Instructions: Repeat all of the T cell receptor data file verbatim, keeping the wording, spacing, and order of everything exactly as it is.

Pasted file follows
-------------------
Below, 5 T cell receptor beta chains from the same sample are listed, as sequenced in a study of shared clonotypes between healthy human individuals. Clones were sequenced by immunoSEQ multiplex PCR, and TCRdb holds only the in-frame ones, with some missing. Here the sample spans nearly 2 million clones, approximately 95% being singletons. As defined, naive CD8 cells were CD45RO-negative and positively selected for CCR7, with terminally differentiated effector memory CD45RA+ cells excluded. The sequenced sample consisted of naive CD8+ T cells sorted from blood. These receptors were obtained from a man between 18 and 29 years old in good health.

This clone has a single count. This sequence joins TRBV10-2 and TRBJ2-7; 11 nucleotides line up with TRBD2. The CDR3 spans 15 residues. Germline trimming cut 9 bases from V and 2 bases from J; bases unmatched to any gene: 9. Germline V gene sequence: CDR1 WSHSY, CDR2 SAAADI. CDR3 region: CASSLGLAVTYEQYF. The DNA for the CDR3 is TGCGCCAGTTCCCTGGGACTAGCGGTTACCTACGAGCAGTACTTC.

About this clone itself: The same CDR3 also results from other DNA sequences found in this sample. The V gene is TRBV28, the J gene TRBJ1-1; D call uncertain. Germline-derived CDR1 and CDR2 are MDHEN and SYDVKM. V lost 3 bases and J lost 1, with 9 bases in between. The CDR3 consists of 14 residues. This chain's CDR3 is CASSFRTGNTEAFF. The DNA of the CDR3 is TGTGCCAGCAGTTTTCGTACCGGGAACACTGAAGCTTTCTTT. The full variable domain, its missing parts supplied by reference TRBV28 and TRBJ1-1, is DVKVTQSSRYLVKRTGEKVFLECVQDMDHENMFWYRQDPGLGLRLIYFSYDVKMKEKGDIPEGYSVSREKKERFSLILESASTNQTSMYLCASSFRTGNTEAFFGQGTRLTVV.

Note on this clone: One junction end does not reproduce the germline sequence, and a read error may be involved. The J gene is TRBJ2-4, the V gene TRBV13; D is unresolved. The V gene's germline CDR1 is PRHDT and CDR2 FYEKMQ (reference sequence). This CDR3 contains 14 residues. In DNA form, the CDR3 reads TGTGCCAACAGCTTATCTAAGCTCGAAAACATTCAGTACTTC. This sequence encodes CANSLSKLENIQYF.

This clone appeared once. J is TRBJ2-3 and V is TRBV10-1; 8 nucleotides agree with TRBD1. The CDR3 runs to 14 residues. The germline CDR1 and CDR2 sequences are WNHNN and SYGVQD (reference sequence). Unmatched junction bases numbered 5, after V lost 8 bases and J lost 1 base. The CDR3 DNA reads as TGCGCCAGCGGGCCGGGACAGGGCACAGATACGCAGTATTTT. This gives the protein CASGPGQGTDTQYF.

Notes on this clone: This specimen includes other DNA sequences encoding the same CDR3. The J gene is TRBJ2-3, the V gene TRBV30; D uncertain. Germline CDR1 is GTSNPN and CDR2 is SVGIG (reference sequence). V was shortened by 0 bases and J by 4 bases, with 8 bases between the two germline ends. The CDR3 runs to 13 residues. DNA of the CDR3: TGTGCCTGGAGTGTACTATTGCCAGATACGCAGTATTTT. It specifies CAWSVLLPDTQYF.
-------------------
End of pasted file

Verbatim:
Below, 5 T cell receptor beta chains from the same sample are listed, as sequenced in a study of shared clonotypes between healthy human individuals. Clones were sequenced by immunoSEQ multiplex PCR, and TCRdb holds only the in-frame ones, with some missing. Here the sample spans nearly 2 million clones, approximately 95% being singletons. As defined, naive CD8 cells were CD45RO-negative and positively selected for CCR7, with terminally differentiated effector memory CD45RA+ cells excluded. The sequenced sample consisted of naive CD8+ T cells sorted from blood. These receptors were obtained from a man between 18 and 29 years old in good health.

This clone has a single count. This sequence joins TRBV10-2 and TRBJ2-7; 11 nucleotides line up with TRBD2. The CDR3 spans 15 residues. Germline trimming cut 9 bases from V and 2 bases from J; bases unmatched to any gene: 9. Germline V gene sequence: CDR1 WSHSY, CDR2 SAAADI. CDR3 region: CASSLGLAVTYEQYF. The DNA for the CDR3 is TGCGCCAGTTCCCTGGGACTAGCGGTTACCTACGAGCAGTACTTC.

About this clone itself: The same CDR3 also results from other DNA sequences found in this sample. The V gene is TRBV28, the J gene TRBJ1-1; D call uncertain. Germline-derived CDR1 and CDR2 are MDHEN and SYDVKM. V lost 3 bases and J lost 1, with 9 bases in between. The CDR3 consists of 14 residues. This chain's CDR3 is CASSFRTGNTEAFF. The DNA of the CDR3 is TGTGCCAGCAGTTTTCGTACCGGGAACACTGAAGCTTTCTTT. The full variable domain, its missing parts supplied by reference TRBV28 and TRBJ1-1, is DVKVTQSSRYLVKRTGEKVFLECVQDMDHENMFWYRQDPGLGLRLIYFSYDVKMKEKGDIPEGYSVSREKKERFSLILESASTNQTSMYLCASSFRTGNTEAFFGQGTRLTVV.

Note on this clone: One junction end does not reproduce the germline sequence, and a read error may be involved. The J gene is TRBJ2-4, the V gene TRBV13; D is unresolved. The V gene's germline CDR1 is PRHDT and CDR2 FYEKMQ (reference sequence). This CDR3 contains 14 residues. In DNA form, the CDR3 reads TGTGCCAACAGCTTATCTAAGCTCGAAAACATTCAGTACTTC. This sequence encodes CANSLSKLENIQYF.

This clone appeared once. J is TRBJ2-3 and V is TRBV10-1; 8 nucleotides agree with TRBD1. The CDR3 runs to 14 residues. The germline CDR1 and CDR2 sequences are WNHNN and SYGVQD (reference sequence). Unmatched junction bases numbered 5, after V lost 8 bases and J lost 1 base. The CDR3 DNA reads as TGCGCCAGCGGGCCGGGACAGGGCACAGATACGCAGTATTTT. This gives the protein CASGPGQGTDTQYF.

Notes on this clone: This specimen includes other DNA sequences encoding the same CDR3. The J gene is TRBJ2-3, the V gene TRBV30; D uncertain. Germline CDR1 is GTSNPN and CDR2 is SVGIG (reference sequence). V was shortened by 0 bases and J by 4 bases, with 8 bases between the two germline ends. The CDR3 runs to 13 residues. DNA of the CDR3: TGTGCCTGGAGTGTACTATTGCCAGATACGCAGTATTTT. It specifies CAWSVLLPDTQYF.